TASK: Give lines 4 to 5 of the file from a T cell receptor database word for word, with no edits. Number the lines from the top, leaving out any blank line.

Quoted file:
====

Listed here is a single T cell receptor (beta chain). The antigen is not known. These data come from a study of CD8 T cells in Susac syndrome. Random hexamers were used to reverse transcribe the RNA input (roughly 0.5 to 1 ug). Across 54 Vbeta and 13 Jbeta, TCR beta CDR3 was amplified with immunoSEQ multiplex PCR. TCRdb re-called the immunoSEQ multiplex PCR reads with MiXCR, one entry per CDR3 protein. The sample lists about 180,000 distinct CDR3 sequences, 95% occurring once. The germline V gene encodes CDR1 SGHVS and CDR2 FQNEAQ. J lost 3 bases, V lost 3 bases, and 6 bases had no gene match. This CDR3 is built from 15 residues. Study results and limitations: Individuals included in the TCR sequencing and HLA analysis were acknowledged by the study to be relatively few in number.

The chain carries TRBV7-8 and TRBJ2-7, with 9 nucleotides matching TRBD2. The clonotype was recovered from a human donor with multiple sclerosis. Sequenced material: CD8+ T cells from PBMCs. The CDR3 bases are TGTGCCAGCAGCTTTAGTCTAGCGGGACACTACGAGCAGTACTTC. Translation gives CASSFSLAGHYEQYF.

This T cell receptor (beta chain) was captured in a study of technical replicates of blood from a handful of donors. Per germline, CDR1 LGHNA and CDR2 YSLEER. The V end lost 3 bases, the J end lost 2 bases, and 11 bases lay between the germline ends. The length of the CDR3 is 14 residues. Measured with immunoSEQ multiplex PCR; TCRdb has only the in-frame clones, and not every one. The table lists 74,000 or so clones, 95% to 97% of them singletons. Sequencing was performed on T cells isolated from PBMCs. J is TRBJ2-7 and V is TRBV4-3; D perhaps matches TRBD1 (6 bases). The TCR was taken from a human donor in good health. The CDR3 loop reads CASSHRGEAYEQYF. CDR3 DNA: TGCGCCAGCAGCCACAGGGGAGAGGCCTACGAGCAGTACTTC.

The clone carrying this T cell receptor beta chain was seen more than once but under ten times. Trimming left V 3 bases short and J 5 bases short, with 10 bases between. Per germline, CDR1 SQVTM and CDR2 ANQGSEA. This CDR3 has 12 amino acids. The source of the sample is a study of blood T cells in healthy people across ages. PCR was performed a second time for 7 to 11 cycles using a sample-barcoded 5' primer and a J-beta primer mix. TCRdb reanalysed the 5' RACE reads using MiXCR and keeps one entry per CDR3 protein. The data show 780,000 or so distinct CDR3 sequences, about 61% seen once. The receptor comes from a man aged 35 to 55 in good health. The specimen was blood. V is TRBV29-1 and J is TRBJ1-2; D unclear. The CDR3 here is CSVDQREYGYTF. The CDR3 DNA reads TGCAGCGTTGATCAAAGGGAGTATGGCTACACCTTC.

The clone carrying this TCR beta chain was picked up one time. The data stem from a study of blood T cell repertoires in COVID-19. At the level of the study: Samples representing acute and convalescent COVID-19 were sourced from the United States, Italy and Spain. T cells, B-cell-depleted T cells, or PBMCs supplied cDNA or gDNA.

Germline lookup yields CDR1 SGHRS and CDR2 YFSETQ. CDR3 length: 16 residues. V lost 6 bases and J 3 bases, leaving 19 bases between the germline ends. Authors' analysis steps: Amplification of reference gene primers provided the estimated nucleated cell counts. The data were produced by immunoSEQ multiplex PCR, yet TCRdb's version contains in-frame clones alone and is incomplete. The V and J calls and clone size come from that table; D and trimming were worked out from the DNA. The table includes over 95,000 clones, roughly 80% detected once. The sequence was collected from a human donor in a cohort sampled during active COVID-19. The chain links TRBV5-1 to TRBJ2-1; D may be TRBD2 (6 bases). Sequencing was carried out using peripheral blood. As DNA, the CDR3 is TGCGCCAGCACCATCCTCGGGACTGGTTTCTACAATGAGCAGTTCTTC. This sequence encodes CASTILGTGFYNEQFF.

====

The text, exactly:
The clone carrying this T cell receptor beta chain was seen more than once but under ten times. Trimming left V 3 bases short and J 5 bases short, with 10 bases between. Per germline, CDR1 SQVTM and CDR2 ANQGSEA. This CDR3 has 12 amino acids. The source of the sample is a study of blood T cells in healthy people across ages. PCR was performed a second time for 7 to 11 cycles using a sample-barcoded 5' primer and a J-beta primer mix. TCRdb reanalysed the 5' RACE reads using MiXCR and keeps one entry per CDR3 protein. The data show 780,000 or so distinct CDR3 sequences, about 61% seen once. The receptor comes from a man aged 35 to 55 in good health. The specimen was blood. V is TRBV29-1 and J is TRBJ1-2; D unclear. The CDR3 here is CSVDQREYGYTF. The CDR3 DNA reads TGCAGCGTTGATCAAAGGGAGTATGGCTACACCTTC.

The clone carrying this TCR beta chain was picked up one time. The data stem from a study of blood T cell repertoires in COVID-19. At the level of the study: Samples representing acute and convalescent COVID-19 were sourced from the United States, Italy and Spain. T cells, B-cell-depleted T cells, or PBMCs supplied cDNA or gDNA.